Yeah that was like 4 hours ago.
The book (Sarah by Orson Scott Card... first in his 3 novels about the wives of the patriarchs) isn't really the best in the world. The writing is awful at times... he 1) can't write flirty banter for CRAP, 2) has fallen into the trap of idealizing everything about the characters in the Bible, where Abraham does no wrong and Sarah just loves him soooo much and they never fight or bicker and the one time she says a mean thing to him she just can't believe she would ever do such a thing and etc. 3) has fallen into another trap... that of having ZERO subtlety with regards to his character's feelings for each other. I think this is more of personal preference, but within the first 2 pages, I should not be able to tell which characters are going to hook up. The worst was in the like 4th paragraph of the whole book where 10-year-old Sarah sees Abraham and it says "When she heard his voice, she knew she wanted to hear her name spoken by this man." Oh, please, someone gag me. While I'm sure that happens to some people, it certainly hasn't happened to me. Haha! And if you're working on their chemistry before you've even developed their characters!? EGADS!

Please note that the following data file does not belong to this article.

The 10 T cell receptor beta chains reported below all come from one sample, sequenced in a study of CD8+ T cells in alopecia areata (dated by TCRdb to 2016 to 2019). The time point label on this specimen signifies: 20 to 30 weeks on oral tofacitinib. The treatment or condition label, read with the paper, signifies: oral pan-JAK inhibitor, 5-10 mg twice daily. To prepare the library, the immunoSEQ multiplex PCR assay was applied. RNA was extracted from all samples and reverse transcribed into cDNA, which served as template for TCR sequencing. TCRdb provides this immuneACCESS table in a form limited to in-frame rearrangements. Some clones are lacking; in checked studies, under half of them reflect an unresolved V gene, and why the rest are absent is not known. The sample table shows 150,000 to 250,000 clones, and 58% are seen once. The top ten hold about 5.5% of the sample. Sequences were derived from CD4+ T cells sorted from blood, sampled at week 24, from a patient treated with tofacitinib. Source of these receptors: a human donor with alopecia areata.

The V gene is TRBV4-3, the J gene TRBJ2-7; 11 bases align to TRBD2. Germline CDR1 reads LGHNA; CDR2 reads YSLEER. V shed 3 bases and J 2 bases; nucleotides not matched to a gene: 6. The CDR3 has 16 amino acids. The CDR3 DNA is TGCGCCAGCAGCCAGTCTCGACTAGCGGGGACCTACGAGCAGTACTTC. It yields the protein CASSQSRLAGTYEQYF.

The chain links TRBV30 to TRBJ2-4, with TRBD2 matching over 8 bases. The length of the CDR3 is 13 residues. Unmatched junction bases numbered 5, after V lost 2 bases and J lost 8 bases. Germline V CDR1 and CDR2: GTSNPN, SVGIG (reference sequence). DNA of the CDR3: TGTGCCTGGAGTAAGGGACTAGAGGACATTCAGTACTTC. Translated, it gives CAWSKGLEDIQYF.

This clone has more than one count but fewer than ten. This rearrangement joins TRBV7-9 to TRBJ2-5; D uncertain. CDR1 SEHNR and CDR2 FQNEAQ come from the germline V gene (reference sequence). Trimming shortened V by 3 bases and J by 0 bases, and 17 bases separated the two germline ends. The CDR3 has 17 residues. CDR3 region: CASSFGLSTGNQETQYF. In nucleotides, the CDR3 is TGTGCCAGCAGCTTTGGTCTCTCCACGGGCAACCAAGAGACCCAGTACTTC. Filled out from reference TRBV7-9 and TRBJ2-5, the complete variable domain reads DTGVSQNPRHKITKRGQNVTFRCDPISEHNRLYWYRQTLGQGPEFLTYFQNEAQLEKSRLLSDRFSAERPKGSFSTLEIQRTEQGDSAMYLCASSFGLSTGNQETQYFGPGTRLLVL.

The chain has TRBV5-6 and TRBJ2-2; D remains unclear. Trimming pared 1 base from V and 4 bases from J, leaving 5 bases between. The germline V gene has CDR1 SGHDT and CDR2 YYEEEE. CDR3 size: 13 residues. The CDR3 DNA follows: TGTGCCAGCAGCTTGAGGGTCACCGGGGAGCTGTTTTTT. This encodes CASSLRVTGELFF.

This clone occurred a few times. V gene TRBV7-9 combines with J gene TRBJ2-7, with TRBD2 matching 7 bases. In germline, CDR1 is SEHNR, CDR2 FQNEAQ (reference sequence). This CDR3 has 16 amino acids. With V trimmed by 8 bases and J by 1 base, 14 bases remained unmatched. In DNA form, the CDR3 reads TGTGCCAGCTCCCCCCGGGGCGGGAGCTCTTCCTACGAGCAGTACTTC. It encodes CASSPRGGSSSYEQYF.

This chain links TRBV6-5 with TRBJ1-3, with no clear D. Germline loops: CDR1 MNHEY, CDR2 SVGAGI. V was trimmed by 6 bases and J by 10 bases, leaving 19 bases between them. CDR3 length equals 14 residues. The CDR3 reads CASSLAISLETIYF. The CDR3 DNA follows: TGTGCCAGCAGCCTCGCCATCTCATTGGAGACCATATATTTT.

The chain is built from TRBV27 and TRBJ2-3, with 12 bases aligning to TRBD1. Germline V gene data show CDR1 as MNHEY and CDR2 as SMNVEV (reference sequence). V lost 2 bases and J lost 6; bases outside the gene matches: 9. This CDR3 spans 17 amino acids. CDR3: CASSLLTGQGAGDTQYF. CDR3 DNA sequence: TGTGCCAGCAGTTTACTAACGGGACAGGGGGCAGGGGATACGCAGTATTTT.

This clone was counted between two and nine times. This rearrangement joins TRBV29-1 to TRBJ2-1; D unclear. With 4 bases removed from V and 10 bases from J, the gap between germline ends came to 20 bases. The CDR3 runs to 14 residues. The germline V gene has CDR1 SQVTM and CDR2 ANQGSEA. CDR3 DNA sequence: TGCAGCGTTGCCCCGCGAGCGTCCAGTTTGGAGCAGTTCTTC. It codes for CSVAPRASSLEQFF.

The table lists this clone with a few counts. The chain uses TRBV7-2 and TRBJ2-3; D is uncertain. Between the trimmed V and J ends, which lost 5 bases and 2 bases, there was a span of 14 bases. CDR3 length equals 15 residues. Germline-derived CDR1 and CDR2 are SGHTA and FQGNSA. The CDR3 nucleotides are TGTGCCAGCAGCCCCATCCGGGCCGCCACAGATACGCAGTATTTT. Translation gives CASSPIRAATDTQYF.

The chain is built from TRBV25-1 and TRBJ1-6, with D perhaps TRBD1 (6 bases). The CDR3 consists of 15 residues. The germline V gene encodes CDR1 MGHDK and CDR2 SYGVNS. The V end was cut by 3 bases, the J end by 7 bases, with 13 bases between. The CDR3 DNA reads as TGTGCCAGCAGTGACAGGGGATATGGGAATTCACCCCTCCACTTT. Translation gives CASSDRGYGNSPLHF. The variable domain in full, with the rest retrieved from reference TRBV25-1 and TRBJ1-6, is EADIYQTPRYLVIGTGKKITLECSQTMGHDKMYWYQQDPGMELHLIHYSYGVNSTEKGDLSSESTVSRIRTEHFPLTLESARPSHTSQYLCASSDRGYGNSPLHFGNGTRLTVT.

Okay, the little nerdy writer side of me is going baaaaaack into its cage where it belongs.